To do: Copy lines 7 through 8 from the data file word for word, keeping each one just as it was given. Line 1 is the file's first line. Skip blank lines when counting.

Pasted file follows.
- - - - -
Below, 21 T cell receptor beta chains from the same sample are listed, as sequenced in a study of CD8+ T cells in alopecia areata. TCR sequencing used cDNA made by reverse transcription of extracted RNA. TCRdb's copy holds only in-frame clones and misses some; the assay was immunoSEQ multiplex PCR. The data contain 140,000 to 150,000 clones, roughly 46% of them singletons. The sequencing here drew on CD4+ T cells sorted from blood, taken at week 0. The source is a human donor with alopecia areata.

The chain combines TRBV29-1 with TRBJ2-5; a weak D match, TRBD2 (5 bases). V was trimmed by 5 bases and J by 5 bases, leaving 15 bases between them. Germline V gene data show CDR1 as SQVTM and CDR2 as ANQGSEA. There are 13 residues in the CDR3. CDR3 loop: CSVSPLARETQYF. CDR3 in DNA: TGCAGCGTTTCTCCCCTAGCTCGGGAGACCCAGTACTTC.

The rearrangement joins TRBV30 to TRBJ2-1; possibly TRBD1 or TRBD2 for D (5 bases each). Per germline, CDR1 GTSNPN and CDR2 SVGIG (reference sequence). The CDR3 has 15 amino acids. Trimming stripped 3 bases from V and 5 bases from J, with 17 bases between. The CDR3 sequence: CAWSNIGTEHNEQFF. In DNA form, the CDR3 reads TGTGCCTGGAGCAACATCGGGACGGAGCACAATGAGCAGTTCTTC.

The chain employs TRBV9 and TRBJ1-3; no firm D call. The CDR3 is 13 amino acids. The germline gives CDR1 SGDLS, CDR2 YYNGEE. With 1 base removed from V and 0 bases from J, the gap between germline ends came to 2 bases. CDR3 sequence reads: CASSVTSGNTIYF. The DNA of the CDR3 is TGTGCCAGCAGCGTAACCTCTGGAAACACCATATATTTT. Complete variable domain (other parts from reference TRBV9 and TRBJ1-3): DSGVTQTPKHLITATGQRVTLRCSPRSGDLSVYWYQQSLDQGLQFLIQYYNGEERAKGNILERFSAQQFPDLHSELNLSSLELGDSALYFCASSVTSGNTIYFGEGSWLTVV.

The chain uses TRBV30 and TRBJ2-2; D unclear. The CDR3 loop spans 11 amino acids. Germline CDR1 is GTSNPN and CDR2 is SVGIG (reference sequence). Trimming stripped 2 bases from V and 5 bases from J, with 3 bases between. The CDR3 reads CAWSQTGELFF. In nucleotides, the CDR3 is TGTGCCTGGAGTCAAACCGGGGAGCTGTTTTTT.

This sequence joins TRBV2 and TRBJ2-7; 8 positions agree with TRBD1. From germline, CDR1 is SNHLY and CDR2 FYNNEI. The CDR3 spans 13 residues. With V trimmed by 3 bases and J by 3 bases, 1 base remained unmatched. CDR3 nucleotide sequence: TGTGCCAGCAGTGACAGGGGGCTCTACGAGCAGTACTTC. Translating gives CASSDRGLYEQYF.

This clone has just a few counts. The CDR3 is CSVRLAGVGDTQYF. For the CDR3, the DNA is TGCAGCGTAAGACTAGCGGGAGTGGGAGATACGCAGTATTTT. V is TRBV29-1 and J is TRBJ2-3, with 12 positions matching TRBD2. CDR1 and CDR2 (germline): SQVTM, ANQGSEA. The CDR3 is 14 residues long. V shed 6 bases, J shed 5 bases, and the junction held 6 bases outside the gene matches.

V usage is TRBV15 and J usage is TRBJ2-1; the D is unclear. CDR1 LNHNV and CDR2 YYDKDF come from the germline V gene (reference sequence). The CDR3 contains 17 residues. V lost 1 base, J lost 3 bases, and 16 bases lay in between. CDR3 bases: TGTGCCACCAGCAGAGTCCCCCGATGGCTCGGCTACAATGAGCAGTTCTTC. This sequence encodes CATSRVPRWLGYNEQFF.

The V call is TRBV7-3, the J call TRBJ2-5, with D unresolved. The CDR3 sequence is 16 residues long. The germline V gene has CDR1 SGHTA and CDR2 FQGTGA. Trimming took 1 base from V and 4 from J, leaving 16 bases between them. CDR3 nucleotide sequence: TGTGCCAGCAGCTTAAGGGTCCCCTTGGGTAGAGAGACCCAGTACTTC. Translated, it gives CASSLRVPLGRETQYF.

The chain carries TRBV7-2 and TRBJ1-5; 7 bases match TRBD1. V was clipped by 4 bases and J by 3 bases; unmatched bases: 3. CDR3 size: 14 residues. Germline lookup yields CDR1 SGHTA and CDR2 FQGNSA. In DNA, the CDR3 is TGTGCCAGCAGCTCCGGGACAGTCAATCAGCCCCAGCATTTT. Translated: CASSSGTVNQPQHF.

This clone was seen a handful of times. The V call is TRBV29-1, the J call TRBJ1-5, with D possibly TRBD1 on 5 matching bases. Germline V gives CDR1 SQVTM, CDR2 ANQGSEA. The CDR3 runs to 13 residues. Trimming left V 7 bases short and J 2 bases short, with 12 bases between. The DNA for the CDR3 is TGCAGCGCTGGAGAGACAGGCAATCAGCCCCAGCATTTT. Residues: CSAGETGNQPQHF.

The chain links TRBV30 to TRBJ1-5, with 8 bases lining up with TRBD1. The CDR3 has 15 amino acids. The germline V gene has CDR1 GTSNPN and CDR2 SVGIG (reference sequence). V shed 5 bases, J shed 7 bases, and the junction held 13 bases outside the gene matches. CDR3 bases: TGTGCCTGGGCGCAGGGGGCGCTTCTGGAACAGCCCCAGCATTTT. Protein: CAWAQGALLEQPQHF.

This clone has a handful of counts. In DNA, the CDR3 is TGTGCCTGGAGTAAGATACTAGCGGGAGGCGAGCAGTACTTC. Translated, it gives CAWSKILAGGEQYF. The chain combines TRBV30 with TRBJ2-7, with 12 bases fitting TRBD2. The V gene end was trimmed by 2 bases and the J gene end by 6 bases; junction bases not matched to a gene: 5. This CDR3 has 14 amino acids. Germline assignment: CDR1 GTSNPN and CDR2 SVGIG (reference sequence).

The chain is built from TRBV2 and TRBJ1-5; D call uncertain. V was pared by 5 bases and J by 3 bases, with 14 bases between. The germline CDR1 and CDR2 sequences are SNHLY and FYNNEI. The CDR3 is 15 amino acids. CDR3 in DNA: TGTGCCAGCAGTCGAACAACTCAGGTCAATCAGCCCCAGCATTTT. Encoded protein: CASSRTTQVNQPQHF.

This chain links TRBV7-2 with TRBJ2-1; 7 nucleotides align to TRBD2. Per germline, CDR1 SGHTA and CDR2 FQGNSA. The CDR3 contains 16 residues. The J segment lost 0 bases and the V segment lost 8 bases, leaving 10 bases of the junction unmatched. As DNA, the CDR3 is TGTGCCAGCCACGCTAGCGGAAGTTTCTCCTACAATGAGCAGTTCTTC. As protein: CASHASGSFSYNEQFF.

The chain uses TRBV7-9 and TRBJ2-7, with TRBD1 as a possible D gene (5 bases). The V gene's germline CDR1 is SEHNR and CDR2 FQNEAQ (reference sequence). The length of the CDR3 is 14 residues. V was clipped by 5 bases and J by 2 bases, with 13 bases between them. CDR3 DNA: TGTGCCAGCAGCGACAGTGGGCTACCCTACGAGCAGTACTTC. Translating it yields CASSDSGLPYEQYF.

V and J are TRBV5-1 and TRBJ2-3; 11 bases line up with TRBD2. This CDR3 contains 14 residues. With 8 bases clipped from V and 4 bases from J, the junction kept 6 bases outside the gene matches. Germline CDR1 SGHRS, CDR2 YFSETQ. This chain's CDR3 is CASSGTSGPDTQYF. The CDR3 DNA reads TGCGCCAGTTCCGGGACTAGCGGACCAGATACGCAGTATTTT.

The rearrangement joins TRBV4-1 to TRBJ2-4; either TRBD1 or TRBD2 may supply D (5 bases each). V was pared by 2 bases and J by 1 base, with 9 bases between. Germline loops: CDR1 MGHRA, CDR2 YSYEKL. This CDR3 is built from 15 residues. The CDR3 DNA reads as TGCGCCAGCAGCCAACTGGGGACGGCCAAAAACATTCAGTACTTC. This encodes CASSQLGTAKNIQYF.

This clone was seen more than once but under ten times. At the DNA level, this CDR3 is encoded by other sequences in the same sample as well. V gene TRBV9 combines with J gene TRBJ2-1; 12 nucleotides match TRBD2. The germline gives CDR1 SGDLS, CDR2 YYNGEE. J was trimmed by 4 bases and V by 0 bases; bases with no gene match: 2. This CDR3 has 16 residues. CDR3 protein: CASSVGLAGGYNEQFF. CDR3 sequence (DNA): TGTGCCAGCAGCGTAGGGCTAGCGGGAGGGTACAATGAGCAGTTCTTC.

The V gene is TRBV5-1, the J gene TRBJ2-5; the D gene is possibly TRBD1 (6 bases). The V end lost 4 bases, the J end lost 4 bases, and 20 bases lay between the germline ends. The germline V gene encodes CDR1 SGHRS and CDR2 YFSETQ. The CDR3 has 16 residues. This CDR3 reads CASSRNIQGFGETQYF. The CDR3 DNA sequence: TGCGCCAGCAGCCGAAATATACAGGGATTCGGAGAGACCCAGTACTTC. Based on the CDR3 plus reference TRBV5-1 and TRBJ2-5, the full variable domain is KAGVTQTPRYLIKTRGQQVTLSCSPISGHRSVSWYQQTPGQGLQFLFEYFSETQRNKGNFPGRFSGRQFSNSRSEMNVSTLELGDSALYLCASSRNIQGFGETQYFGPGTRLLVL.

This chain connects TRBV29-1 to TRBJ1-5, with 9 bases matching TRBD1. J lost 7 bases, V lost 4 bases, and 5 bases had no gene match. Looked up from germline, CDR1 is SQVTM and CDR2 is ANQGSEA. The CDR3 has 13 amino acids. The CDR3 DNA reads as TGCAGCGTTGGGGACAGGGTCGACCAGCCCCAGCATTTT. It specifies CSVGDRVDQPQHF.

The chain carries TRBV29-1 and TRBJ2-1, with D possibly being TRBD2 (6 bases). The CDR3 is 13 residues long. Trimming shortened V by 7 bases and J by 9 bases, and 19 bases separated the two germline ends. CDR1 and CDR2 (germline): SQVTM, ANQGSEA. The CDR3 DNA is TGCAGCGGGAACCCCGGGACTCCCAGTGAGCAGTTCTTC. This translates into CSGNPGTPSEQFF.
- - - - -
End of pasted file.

This clone has just a few counts. The CDR3 is CSVRLAGVGDTQYF. For the CDR3, the DNA is TGCAGCGTAAGACTAGCGGGAGTGGGAGATACGCAGTATTTT. V is TRBV29-1 and J is TRBJ2-3, with 12 positions matching TRBD2. CDR1 and CDR2 (germline): SQVTM, ANQGSEA. The CDR3 is 14 residues long. V shed 6 bases, J shed 5 bases, and the junction held 6 bases outside the gene matches.

V usage is TRBV15 and J usage is TRBJ2-1; the D is unclear. CDR1 LNHNV and CDR2 YYDKDF come from the germline V gene (reference sequence). The CDR3 contains 17 residues. V lost 1 base, J lost 3 bases, and 16 bases lay in between. CDR3 bases: TGTGCCACCAGCAGAGTCCCCCGATGGCTCGGCTACAATGAGCAGTTCTTC. This sequence encodes CATSRVPRWLGYNEQFF.